Whether it’s buying a lottery ticket, putting a bet on a horse race, playing the pokies or placing a flutter on an event such as a football match, gambling involves risking something of value in the hope of winning more than you have lost. It can be fun, but it can also harm health, lead to debt and even suicide.
For many people, it is a form of entertainment that can be enjoyed with family and friends. However, for some, problem gambling can take over their life, causing financial and relationship problems, and affecting their performance at work or study. It can also cause stress, depression, anxiety and anger. If you’re worried about someone who is displaying signs of harmful gambling behaviour speak to a counsellor today for free, confidential support.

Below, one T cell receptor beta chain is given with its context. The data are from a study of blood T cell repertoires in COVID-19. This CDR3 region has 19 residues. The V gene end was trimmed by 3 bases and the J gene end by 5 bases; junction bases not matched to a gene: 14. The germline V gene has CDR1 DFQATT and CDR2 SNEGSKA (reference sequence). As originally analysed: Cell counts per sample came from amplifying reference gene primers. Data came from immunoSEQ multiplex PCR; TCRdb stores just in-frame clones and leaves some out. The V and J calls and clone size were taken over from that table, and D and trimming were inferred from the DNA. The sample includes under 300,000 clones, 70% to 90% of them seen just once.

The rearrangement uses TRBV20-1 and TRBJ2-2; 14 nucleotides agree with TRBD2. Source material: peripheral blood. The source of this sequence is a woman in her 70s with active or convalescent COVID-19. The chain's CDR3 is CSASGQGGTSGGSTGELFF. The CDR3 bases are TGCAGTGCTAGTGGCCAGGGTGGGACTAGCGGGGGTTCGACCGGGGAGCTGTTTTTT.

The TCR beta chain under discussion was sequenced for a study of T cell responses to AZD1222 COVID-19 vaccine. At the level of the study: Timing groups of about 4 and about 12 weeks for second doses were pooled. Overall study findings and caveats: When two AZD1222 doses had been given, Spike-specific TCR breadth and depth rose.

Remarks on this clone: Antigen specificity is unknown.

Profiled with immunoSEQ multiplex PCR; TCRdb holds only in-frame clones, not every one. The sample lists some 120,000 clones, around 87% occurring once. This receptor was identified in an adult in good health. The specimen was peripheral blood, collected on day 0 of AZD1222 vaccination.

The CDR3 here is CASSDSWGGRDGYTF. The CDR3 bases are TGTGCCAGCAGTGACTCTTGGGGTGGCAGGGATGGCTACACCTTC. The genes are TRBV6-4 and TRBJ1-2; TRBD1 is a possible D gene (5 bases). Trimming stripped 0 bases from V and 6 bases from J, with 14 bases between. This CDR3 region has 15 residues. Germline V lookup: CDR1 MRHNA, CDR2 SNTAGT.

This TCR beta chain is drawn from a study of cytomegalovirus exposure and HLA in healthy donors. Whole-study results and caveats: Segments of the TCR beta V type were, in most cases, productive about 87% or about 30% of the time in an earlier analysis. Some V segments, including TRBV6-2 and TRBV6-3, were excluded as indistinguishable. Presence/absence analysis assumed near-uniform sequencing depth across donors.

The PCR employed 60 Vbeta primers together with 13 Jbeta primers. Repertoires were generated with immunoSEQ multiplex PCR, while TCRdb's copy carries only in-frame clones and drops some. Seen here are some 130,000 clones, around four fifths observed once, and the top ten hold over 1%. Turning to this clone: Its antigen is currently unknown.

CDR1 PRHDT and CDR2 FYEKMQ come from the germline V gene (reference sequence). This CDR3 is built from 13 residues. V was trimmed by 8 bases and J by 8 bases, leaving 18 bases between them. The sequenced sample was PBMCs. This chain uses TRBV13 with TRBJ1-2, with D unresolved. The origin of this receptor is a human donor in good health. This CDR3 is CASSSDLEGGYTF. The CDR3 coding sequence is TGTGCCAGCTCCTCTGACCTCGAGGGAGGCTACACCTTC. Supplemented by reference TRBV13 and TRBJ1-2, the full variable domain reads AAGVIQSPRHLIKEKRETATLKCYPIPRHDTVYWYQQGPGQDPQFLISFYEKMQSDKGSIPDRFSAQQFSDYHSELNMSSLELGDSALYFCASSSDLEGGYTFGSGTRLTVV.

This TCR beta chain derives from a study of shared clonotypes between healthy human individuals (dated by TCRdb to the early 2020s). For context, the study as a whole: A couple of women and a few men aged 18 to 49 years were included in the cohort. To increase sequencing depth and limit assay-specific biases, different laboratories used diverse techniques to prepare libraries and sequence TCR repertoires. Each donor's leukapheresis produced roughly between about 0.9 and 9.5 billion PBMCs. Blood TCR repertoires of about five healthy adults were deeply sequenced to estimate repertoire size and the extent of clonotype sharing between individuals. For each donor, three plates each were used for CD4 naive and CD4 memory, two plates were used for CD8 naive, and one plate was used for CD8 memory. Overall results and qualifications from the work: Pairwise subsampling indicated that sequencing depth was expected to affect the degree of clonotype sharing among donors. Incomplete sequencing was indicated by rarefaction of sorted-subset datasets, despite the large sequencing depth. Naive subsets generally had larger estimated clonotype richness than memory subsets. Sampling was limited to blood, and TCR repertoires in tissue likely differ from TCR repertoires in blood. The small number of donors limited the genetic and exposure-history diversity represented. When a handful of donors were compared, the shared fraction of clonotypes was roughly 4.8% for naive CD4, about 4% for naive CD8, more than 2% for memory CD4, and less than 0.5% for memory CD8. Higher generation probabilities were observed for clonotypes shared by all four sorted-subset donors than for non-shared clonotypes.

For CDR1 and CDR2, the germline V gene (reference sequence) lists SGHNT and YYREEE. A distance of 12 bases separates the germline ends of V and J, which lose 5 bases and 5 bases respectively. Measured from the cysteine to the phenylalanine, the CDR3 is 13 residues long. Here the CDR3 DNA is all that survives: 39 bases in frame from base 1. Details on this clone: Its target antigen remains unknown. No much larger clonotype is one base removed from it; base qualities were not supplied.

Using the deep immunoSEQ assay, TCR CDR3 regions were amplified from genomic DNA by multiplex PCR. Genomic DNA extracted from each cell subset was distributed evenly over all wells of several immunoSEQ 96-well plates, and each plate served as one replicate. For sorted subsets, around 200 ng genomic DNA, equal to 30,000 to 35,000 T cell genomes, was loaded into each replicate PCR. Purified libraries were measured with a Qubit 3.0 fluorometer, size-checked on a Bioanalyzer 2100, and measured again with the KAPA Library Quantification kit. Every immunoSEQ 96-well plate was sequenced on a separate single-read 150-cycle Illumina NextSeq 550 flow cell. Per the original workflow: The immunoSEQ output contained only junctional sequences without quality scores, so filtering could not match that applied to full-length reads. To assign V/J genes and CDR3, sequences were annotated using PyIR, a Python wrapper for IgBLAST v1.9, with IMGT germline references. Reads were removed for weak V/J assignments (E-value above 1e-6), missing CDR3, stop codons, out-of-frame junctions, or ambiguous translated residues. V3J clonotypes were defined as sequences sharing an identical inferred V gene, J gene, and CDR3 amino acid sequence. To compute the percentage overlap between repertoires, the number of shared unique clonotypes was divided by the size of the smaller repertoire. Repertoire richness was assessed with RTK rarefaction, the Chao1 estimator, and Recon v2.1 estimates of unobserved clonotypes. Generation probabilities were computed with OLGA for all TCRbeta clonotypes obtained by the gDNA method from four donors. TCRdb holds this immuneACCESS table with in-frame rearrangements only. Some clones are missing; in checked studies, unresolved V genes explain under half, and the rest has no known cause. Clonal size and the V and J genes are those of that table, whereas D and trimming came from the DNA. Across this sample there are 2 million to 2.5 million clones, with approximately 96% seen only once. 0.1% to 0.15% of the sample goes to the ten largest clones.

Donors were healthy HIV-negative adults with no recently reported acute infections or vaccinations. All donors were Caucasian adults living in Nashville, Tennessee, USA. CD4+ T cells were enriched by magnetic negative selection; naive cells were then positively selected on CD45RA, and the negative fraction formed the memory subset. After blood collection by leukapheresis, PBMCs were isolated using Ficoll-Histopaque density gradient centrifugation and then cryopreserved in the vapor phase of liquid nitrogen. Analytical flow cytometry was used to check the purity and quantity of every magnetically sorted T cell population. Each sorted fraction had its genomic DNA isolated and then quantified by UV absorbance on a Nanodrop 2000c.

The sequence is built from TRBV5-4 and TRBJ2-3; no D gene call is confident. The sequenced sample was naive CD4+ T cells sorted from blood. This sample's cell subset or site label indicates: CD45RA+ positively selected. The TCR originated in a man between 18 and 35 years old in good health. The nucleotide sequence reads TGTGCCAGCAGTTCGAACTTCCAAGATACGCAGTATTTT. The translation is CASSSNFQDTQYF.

There are a number of ways to seek help if you think you may have a gambling addiction, including inpatient or residential treatment and rehab programs that provide round-the-clock care. Cognitive behavioural therapy (CBT) is one type of treatment that teaches you to change unhealthy gambling habits and thoughts, such as the belief that certain rituals can bring luck or that you will win back any losses by betting more.
If you’re a gambler, try to play only with money that you can afford to lose and never chase your losses. If you are spending more than your weekly entertainment budget, stop gambling immediately. Also, don’t use credit or overdrafts to gamble – this is just another way of hiding from reality and making the situation worse.